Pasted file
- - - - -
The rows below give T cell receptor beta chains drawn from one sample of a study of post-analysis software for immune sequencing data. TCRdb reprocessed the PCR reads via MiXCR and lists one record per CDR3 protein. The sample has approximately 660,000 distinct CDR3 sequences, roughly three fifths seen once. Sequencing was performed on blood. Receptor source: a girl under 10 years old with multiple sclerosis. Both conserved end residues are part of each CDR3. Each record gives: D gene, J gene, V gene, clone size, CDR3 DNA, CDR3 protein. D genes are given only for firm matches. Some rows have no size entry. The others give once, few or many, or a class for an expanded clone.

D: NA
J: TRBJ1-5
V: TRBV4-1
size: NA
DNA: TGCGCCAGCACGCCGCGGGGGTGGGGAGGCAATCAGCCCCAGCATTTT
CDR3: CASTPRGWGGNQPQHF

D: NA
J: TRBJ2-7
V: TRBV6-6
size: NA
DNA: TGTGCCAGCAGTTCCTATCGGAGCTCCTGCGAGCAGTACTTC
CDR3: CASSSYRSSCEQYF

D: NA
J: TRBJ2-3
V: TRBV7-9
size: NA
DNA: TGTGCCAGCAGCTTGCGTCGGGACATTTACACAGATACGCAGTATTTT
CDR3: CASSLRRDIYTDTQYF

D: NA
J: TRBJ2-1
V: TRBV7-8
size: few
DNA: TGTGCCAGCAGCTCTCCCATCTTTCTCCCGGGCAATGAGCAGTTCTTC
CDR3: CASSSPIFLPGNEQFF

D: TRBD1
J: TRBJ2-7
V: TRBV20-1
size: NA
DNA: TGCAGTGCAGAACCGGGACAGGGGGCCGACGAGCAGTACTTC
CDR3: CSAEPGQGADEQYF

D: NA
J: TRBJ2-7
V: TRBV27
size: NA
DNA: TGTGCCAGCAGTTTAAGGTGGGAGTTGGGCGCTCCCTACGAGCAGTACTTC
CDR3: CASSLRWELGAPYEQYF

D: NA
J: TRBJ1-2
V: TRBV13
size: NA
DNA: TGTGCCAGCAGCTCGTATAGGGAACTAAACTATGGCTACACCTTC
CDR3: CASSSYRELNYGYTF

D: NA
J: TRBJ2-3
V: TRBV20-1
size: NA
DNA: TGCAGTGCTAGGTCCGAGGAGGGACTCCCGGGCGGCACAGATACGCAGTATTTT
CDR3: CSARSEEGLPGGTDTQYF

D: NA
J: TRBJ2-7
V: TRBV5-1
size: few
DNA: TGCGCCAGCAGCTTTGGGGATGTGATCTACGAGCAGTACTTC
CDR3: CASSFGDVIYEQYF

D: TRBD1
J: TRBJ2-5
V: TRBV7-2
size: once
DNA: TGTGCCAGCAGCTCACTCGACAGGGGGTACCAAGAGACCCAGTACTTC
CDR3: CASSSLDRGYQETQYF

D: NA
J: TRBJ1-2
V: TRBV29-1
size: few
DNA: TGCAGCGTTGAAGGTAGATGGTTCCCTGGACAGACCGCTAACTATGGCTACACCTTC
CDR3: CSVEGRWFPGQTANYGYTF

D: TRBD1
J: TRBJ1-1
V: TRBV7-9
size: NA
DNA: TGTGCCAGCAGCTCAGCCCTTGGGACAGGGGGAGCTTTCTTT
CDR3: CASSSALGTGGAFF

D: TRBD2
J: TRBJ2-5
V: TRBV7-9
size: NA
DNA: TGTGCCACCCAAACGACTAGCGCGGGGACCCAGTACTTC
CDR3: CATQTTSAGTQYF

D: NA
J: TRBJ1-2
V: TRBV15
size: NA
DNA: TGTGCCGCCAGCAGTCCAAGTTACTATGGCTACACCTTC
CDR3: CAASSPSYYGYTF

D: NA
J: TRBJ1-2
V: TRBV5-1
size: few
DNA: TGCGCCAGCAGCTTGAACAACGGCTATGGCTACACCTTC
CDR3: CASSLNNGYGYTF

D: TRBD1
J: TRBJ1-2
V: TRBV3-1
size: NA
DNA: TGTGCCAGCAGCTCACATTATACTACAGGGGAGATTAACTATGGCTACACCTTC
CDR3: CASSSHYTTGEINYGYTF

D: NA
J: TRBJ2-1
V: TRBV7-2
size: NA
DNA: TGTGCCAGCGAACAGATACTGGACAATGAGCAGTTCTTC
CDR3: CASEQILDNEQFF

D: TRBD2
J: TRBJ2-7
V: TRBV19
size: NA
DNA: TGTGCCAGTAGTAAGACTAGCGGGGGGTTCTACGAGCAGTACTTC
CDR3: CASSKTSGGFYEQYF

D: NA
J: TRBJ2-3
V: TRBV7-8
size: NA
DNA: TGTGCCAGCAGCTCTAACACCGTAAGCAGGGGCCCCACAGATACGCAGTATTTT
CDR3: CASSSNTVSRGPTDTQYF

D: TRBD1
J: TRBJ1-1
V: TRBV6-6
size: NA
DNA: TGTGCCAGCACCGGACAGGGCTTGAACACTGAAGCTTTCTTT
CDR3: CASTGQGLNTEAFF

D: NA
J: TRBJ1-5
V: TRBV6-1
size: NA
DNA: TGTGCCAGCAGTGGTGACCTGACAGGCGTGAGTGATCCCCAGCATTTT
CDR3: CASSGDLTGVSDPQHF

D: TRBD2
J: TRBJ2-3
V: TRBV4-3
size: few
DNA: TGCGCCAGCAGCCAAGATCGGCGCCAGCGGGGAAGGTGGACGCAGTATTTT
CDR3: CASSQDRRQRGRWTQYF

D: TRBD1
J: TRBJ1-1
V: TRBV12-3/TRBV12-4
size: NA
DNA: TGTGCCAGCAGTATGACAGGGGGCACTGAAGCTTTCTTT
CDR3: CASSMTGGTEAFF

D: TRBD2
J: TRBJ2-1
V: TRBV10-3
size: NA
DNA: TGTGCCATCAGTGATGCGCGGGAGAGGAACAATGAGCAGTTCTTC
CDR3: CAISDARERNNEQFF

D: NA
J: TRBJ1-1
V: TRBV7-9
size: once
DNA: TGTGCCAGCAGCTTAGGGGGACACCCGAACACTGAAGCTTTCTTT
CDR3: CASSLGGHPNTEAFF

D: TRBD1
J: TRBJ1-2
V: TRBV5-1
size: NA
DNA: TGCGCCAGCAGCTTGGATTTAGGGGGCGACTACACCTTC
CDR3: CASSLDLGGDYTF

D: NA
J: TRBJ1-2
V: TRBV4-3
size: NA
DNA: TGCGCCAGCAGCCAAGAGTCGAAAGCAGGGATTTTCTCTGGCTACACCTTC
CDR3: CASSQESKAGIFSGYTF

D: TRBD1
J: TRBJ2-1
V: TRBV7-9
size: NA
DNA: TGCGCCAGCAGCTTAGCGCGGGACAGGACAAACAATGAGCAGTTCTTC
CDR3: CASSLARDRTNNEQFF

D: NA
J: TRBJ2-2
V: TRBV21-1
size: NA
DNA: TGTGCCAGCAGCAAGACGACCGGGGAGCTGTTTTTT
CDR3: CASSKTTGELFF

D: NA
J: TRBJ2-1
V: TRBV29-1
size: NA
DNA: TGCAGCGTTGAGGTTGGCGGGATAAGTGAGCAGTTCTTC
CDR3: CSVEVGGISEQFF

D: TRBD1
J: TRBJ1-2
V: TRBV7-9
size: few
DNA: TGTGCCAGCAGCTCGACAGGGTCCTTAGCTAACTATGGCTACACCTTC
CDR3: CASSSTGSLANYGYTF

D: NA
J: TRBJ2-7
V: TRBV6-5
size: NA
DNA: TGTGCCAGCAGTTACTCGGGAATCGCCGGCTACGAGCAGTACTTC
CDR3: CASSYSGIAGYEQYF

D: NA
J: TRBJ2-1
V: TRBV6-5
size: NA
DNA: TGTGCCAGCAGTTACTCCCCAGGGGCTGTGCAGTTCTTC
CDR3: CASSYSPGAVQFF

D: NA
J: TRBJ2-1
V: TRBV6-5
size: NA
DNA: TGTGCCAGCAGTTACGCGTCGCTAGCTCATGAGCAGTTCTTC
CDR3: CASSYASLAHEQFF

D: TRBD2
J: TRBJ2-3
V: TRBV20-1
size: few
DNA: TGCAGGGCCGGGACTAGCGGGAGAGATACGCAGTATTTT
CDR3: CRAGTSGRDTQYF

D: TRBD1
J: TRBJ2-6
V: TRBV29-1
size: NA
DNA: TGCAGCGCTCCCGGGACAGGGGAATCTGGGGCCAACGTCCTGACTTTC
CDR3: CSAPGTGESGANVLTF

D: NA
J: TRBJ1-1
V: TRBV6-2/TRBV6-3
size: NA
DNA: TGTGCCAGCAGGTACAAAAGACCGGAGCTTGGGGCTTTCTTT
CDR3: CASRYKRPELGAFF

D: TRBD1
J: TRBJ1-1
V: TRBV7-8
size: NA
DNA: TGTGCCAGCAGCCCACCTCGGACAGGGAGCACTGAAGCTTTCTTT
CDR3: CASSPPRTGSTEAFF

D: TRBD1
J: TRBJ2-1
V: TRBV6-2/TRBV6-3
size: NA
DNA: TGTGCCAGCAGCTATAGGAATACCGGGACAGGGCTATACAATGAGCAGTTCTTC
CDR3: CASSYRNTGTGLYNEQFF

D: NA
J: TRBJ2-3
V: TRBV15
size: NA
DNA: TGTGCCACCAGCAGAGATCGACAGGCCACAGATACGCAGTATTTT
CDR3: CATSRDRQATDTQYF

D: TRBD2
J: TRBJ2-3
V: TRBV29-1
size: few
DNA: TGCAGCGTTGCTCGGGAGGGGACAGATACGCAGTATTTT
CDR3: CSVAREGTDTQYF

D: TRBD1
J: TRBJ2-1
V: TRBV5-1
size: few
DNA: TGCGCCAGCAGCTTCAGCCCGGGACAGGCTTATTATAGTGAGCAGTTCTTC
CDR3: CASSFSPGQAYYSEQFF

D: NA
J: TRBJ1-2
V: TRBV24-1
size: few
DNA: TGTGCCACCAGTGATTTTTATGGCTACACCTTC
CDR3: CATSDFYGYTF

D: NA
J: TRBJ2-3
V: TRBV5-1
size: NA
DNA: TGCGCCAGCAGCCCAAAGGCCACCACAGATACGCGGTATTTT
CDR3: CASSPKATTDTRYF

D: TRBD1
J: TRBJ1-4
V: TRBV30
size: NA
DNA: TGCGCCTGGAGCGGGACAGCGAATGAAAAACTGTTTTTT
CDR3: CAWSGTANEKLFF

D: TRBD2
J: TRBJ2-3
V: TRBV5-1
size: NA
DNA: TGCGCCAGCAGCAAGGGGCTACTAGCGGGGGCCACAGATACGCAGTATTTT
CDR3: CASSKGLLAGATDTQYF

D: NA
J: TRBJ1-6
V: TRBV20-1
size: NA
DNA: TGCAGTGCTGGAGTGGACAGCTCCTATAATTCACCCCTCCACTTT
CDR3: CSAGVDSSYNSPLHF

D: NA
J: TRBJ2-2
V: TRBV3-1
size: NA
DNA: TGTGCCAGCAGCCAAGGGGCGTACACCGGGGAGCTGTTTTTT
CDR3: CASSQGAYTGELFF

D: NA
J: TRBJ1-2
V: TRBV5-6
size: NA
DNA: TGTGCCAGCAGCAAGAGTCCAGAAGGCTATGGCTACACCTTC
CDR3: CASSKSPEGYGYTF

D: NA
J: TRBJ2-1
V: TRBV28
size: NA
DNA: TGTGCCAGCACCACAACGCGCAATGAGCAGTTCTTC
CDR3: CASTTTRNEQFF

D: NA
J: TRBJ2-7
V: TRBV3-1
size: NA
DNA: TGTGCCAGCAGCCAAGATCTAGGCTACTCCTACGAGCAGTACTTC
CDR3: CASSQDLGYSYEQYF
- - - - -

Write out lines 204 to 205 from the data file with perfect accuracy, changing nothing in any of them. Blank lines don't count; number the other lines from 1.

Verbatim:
DNA: TGTGCCAGCAGTTACGCGTCGCTAGCTCATGAGCAGTTCTTC
CDR3: CASSYASLAHEQFF